Media Multitasking Disrupts Memory, Even in Young Adults

The bulky, modern human brain evolved hundreds of thousands of years ago and, for the most part, has remained largely unchanged. That is, it is innately tuned to analog information—to focus on the hunt at hand or perhaps the forage for wild plants. Yet we now pummel our ancient thinking organ with a daily deluge of digital information that many scientists believe may have enduring and worrisome effects.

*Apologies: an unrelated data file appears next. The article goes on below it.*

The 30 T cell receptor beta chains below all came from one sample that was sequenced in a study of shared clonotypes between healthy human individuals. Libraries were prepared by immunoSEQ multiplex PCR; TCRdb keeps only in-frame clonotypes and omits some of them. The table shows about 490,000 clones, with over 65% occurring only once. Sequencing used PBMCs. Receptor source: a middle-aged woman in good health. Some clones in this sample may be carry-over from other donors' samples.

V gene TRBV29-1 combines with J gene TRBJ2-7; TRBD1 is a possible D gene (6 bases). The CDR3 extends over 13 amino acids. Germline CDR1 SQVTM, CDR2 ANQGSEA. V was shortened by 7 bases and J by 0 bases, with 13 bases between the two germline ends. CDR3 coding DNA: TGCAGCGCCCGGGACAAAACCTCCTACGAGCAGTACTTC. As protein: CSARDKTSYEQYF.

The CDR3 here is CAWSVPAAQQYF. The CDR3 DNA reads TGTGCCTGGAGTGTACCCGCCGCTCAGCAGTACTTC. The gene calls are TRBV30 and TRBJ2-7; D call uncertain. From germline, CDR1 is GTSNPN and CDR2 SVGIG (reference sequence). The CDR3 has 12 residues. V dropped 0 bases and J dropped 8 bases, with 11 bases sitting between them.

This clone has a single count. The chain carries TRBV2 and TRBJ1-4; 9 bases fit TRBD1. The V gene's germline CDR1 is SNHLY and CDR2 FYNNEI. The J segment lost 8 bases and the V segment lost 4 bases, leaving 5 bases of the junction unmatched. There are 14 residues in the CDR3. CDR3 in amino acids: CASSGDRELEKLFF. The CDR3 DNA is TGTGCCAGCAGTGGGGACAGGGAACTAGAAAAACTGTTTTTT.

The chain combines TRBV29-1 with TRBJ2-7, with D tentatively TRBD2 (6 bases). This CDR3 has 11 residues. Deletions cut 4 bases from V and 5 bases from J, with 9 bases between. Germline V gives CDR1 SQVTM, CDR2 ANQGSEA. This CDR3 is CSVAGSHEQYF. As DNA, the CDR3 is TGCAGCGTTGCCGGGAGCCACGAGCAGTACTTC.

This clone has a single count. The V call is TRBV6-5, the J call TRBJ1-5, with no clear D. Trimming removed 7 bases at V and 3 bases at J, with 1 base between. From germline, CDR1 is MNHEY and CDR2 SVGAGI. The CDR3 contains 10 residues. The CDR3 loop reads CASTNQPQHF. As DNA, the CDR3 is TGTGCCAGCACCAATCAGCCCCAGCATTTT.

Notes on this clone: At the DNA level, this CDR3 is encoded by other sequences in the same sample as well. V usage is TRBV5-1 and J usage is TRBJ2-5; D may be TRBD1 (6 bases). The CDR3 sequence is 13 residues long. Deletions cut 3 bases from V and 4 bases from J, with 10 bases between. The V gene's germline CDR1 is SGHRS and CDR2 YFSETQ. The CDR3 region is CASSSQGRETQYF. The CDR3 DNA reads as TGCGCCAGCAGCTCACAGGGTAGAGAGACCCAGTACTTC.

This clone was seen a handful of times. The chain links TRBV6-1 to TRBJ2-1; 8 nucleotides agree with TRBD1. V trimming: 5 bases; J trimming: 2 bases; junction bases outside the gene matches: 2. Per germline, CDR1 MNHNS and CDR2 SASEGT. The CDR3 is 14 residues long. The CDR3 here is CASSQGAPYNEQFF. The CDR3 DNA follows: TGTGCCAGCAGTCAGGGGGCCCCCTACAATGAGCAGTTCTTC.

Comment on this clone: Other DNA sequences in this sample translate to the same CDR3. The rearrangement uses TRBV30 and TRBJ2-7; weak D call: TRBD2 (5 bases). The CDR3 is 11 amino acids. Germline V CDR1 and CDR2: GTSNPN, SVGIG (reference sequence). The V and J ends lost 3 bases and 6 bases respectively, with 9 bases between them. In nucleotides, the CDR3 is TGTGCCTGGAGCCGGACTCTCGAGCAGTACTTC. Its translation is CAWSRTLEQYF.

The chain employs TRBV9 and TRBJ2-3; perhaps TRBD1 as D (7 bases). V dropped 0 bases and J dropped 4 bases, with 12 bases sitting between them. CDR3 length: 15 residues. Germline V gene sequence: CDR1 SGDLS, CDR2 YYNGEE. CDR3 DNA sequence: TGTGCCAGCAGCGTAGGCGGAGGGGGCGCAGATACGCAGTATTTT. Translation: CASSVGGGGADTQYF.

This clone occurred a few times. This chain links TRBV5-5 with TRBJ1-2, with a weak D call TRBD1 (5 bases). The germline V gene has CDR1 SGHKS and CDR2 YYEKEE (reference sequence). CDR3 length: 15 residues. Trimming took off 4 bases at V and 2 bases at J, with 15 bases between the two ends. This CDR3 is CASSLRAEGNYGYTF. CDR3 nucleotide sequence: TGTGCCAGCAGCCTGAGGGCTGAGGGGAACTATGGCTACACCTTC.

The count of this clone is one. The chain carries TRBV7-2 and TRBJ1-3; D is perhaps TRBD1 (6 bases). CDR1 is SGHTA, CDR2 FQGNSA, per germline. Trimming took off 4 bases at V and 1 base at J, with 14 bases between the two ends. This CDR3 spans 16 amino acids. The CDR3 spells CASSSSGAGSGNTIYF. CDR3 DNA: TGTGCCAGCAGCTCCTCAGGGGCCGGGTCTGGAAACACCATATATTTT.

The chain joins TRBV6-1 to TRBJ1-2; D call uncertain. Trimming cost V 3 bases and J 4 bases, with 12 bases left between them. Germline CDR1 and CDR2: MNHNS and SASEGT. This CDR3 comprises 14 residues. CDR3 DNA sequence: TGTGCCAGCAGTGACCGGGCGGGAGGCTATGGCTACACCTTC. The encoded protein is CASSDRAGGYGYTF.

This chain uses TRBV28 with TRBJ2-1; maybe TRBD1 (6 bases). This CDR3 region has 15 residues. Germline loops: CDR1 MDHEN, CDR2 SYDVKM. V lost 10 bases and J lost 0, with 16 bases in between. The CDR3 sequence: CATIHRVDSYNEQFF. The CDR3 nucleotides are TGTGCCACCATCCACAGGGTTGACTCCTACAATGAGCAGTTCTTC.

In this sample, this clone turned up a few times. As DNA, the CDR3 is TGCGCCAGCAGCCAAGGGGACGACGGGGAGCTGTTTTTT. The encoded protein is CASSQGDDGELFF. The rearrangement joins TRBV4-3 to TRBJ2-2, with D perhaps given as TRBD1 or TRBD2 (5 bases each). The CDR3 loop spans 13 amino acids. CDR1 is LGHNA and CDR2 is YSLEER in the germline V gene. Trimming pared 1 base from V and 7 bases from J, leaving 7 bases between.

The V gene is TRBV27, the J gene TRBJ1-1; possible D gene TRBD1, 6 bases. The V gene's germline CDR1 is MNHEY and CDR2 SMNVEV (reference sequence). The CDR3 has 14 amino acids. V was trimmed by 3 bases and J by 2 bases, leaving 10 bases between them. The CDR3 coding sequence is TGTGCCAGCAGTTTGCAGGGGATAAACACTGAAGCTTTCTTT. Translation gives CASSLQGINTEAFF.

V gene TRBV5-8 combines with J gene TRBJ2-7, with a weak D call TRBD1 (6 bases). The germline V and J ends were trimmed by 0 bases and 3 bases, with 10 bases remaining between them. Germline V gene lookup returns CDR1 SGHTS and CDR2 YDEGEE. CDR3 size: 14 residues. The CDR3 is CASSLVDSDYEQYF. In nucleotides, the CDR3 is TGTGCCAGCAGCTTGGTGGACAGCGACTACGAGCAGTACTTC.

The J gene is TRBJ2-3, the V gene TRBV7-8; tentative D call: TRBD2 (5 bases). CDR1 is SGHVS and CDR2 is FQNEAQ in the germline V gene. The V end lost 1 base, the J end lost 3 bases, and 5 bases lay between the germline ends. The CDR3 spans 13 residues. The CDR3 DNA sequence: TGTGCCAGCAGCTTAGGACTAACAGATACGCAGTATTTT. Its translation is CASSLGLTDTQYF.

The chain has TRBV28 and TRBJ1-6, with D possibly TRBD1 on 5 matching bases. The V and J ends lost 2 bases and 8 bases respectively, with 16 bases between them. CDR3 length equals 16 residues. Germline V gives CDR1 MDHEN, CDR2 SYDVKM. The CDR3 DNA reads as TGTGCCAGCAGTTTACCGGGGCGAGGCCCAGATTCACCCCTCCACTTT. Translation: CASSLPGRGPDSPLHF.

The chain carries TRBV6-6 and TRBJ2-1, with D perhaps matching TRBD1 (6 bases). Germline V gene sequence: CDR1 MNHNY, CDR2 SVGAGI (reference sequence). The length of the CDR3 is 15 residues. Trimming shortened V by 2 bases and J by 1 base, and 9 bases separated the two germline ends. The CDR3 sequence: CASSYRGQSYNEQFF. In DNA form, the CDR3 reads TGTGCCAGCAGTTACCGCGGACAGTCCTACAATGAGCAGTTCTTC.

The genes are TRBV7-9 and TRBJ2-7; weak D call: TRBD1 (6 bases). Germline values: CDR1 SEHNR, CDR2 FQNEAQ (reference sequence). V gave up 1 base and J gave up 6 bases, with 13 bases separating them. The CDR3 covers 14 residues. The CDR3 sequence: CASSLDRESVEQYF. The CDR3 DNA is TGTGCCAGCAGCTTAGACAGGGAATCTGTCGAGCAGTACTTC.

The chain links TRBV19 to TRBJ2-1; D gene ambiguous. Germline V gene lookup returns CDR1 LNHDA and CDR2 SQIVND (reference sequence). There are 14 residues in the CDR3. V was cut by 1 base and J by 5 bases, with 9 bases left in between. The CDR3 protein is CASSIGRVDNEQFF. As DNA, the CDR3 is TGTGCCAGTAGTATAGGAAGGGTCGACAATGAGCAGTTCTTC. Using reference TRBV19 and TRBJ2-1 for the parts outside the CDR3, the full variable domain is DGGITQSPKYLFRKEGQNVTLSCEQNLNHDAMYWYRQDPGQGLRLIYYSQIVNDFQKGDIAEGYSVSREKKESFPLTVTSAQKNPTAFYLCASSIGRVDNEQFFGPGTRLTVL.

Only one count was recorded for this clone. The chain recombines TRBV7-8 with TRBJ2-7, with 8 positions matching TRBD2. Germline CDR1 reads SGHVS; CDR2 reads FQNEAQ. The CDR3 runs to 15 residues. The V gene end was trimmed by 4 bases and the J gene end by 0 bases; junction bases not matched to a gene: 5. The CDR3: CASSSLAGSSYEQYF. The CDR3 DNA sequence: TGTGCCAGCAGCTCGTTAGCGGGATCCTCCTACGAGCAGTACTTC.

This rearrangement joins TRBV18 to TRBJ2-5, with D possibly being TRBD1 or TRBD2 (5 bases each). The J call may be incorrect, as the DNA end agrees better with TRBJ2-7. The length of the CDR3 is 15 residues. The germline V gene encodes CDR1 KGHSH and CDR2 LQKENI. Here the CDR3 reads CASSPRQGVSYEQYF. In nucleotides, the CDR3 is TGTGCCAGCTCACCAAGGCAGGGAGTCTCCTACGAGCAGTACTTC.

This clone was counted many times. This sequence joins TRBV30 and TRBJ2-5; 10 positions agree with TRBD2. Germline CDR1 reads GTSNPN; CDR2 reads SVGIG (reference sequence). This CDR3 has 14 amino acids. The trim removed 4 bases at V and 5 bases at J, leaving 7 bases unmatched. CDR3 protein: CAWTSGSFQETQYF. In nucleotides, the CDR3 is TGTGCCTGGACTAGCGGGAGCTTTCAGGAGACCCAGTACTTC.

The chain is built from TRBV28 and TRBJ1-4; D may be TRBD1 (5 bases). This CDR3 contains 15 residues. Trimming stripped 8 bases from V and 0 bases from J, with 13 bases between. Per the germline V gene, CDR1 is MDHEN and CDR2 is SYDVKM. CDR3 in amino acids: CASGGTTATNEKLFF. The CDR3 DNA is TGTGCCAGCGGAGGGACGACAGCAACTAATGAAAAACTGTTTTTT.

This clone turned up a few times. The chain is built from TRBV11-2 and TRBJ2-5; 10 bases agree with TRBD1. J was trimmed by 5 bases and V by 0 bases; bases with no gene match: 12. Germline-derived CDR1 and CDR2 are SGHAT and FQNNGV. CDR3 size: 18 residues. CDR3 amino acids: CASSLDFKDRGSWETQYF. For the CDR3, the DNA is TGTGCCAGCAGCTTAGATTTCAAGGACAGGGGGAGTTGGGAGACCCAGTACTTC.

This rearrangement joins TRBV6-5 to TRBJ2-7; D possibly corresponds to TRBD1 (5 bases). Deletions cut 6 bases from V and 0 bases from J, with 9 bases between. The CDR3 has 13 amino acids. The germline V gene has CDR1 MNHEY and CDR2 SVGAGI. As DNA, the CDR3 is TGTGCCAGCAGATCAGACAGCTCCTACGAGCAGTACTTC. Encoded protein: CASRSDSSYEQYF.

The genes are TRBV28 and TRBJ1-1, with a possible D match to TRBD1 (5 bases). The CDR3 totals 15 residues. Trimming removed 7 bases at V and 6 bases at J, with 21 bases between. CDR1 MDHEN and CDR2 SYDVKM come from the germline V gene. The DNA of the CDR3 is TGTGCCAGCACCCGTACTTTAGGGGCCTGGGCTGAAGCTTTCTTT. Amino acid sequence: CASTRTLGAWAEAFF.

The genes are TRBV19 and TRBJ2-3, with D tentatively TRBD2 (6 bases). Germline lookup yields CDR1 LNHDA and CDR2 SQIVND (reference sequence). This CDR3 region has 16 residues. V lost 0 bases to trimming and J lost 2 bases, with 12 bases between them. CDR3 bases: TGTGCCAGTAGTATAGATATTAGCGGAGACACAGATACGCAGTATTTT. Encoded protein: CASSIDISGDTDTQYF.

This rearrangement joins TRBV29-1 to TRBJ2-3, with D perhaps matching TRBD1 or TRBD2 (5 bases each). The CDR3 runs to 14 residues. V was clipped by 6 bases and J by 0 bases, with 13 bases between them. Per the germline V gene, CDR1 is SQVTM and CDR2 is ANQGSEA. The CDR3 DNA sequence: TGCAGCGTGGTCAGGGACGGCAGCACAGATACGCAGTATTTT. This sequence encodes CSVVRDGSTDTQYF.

“This is an impressive study,” comments Daphne Bavelier, a professor of psychology at the University of Geneva in Switzerland, who was not involved in the new research. “The work is important as it identifies a source of interindividual variability when one is cued to remember information”—the differences in attention among the study participants. “These findings are novel and tell us something important about the relationship between attention and memory, and their link to everyday behavior ..., [something] we did not know before,” adds Harvard University psychologist Daniel L. Schacter (SHS 1970), who was also not involved in the study.

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